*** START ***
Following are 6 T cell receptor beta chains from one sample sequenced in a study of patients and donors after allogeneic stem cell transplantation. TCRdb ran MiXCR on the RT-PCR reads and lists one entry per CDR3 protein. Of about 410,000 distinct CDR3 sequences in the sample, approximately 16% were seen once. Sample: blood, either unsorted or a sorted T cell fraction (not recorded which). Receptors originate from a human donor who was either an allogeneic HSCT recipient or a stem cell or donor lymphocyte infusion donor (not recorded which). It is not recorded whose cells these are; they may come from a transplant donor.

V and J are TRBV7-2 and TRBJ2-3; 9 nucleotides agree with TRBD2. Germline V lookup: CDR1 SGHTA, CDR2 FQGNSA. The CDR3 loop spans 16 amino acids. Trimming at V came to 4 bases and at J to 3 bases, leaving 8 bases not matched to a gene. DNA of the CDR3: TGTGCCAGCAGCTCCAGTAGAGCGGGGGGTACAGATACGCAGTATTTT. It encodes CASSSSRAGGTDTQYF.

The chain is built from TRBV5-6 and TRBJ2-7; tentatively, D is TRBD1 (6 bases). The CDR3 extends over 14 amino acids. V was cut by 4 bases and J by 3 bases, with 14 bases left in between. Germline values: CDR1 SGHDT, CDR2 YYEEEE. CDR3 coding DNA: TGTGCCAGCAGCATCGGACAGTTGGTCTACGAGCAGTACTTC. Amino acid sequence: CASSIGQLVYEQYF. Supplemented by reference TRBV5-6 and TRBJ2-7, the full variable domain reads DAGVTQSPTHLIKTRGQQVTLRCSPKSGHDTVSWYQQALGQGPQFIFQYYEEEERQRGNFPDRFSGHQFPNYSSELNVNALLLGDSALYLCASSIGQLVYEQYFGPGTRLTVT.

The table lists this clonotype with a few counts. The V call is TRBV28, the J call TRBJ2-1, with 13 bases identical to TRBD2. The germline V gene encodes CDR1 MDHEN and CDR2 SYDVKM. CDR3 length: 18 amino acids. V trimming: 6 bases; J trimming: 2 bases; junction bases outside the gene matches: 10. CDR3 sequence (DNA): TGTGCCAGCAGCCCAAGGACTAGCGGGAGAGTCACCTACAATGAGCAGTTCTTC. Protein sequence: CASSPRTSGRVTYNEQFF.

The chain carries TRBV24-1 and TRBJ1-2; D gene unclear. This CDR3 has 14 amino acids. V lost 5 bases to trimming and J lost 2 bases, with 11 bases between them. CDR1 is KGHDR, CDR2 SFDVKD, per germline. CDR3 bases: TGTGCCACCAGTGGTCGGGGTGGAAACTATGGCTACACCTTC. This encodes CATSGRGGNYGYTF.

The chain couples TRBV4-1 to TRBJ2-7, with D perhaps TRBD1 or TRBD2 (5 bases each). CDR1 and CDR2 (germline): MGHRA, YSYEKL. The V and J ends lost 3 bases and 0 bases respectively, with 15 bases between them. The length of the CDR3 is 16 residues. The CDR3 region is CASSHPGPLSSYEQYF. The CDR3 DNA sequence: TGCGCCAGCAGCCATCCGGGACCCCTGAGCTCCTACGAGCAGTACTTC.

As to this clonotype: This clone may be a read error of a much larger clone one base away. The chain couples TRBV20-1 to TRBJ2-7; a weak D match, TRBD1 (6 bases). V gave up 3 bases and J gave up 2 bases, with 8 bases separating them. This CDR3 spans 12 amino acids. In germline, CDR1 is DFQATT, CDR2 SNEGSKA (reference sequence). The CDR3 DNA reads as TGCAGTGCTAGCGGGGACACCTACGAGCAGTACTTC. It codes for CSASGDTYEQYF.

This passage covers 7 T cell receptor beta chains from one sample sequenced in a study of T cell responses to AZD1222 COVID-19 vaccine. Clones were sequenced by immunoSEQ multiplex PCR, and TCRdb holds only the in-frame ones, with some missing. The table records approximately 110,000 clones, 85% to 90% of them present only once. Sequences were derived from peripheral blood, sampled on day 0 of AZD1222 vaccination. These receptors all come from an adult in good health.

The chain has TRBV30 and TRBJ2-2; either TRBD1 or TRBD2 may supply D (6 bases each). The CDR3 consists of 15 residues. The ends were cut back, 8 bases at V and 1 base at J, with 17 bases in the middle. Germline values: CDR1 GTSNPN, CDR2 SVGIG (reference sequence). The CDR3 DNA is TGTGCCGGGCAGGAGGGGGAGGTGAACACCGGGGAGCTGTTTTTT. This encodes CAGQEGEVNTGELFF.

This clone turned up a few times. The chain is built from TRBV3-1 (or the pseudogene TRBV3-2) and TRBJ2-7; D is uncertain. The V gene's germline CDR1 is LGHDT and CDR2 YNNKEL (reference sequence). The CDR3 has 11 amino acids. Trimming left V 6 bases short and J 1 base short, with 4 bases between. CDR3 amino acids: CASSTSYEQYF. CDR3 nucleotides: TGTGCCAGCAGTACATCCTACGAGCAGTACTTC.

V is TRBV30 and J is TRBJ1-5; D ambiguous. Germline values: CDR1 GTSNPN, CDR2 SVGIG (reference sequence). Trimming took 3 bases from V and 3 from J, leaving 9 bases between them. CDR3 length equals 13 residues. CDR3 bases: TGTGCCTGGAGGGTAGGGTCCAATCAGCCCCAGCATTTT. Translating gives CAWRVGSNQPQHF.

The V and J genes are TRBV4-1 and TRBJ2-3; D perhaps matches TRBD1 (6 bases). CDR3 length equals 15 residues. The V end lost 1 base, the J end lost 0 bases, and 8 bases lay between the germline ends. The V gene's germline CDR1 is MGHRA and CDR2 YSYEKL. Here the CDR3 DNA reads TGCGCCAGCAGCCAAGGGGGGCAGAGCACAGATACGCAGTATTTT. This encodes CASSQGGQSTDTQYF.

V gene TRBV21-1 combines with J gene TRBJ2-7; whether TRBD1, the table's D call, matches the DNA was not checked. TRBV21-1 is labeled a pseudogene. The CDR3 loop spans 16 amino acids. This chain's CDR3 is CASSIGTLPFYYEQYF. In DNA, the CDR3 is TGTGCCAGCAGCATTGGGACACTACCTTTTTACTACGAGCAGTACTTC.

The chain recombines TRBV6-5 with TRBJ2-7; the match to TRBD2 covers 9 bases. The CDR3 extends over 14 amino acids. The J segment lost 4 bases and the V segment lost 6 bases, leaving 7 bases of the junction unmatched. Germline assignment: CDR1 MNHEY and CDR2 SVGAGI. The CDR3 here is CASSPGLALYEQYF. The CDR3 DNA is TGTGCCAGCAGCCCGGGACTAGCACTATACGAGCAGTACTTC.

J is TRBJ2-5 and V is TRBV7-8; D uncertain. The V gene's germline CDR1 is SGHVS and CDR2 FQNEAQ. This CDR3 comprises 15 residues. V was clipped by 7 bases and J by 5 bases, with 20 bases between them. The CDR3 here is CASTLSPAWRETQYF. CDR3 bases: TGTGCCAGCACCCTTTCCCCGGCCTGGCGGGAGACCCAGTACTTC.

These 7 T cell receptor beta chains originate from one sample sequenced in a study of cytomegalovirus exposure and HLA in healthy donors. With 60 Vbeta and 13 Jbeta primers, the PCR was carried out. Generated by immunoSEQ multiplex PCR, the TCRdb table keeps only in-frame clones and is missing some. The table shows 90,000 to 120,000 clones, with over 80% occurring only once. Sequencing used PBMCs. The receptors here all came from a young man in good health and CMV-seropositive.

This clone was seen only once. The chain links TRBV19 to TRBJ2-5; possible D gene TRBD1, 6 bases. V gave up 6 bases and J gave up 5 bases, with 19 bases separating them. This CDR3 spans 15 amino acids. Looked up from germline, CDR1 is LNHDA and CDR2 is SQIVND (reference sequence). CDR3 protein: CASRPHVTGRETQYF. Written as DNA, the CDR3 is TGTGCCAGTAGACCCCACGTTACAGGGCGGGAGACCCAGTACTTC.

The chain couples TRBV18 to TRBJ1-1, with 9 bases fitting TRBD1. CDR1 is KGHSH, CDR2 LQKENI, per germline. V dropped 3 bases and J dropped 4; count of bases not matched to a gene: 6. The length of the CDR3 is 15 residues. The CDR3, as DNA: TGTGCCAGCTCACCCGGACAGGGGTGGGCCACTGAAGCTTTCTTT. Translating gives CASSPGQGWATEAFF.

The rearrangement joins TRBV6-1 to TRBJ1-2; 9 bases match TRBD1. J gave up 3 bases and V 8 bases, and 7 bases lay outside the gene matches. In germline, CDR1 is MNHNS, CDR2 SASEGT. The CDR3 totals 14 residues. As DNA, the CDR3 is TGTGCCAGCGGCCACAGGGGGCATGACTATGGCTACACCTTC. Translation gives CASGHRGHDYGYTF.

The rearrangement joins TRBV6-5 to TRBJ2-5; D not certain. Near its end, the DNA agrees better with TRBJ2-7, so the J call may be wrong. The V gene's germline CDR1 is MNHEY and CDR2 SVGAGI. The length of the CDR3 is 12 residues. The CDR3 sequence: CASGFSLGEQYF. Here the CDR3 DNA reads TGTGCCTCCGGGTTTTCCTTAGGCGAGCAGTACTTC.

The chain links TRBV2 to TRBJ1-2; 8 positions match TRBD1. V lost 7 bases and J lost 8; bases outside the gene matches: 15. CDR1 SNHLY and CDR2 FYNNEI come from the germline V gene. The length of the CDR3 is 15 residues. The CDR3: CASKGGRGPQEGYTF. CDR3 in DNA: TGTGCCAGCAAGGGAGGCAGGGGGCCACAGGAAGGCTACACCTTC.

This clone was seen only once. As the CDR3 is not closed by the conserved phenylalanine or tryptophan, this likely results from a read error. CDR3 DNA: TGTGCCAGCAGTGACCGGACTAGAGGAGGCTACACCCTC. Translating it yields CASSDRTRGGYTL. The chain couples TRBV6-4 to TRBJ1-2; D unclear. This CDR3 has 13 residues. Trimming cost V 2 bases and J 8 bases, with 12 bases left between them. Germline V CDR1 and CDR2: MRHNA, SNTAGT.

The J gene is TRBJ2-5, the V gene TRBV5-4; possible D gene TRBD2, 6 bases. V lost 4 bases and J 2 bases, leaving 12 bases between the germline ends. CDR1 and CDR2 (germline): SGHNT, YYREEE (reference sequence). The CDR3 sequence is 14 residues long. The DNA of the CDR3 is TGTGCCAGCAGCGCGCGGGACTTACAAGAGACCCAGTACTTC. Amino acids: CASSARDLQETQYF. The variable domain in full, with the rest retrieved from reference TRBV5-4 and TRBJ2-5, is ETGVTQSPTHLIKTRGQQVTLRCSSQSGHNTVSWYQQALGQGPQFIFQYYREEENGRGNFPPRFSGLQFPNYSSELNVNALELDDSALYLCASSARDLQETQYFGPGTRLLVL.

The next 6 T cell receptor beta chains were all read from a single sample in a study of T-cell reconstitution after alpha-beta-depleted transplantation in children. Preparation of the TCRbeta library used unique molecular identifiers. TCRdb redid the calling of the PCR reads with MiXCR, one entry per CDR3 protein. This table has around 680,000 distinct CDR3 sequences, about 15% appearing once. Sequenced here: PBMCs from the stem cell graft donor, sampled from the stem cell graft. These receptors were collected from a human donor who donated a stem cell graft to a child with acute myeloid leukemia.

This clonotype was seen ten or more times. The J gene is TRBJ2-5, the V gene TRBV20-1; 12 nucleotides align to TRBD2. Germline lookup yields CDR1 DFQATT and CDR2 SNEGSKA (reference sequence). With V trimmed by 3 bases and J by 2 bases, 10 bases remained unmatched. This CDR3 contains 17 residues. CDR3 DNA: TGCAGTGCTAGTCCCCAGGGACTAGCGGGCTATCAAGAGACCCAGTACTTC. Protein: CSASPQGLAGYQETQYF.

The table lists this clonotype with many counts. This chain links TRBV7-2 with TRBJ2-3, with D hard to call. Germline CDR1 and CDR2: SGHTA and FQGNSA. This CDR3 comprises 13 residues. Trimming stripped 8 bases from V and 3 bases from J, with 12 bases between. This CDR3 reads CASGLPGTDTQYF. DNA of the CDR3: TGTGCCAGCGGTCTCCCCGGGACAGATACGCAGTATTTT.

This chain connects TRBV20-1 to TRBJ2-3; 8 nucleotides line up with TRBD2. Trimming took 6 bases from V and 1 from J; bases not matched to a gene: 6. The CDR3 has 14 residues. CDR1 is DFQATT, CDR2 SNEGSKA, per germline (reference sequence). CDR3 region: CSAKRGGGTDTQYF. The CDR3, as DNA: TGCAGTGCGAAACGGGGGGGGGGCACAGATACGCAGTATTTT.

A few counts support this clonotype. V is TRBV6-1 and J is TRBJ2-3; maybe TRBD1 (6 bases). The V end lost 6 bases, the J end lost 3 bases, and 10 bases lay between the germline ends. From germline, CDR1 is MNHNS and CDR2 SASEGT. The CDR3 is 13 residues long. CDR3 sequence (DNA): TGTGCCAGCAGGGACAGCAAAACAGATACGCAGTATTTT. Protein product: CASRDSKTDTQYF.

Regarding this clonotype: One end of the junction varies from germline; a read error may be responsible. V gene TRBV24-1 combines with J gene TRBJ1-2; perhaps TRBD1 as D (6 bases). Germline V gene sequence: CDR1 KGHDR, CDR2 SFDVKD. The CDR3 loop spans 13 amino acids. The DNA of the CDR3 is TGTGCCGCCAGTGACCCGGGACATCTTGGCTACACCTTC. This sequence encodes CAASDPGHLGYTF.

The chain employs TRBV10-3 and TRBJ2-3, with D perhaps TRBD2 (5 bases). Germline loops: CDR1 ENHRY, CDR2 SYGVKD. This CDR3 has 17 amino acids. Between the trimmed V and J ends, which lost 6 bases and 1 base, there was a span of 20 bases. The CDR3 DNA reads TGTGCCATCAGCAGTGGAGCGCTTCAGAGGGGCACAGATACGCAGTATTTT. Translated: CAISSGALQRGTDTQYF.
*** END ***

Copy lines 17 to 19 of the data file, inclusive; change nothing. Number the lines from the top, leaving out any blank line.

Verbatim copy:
This clone was seen only once. The chain links TRBV19 to TRBJ2-5; possible D gene TRBD1, 6 bases. V gave up 6 bases and J gave up 5 bases, with 19 bases separating them. This CDR3 spans 15 amino acids. Looked up from germline, CDR1 is LNHDA and CDR2 is SQIVND (reference sequence). CDR3 protein: CASRPHVTGRETQYF. Written as DNA, the CDR3 is TGTGCCAGTAGACCCCACGTTACAGGGCGGGAGACCCAGTACTTC.

The chain couples TRBV18 to TRBJ1-1, with 9 bases fitting TRBD1. CDR1 is KGHSH, CDR2 LQKENI, per germline. V dropped 3 bases and J dropped 4; count of bases not matched to a gene: 6. The length of the CDR3 is 15 residues. The CDR3, as DNA: TGTGCCAGCTCACCCGGACAGGGGTGGGCCACTGAAGCTTTCTTT. Translating gives CASSPGQGWATEAFF.

The rearrangement joins TRBV6-1 to TRBJ1-2; 9 bases match TRBD1. J gave up 3 bases and V 8 bases, and 7 bases lay outside the gene matches. In germline, CDR1 is MNHNS, CDR2 SASEGT. The CDR3 totals 14 residues. As DNA, the CDR3 is TGTGCCAGCGGCCACAGGGGGCATGACTATGGCTACACCTTC. Translation gives CASGHRGHDYGYTF.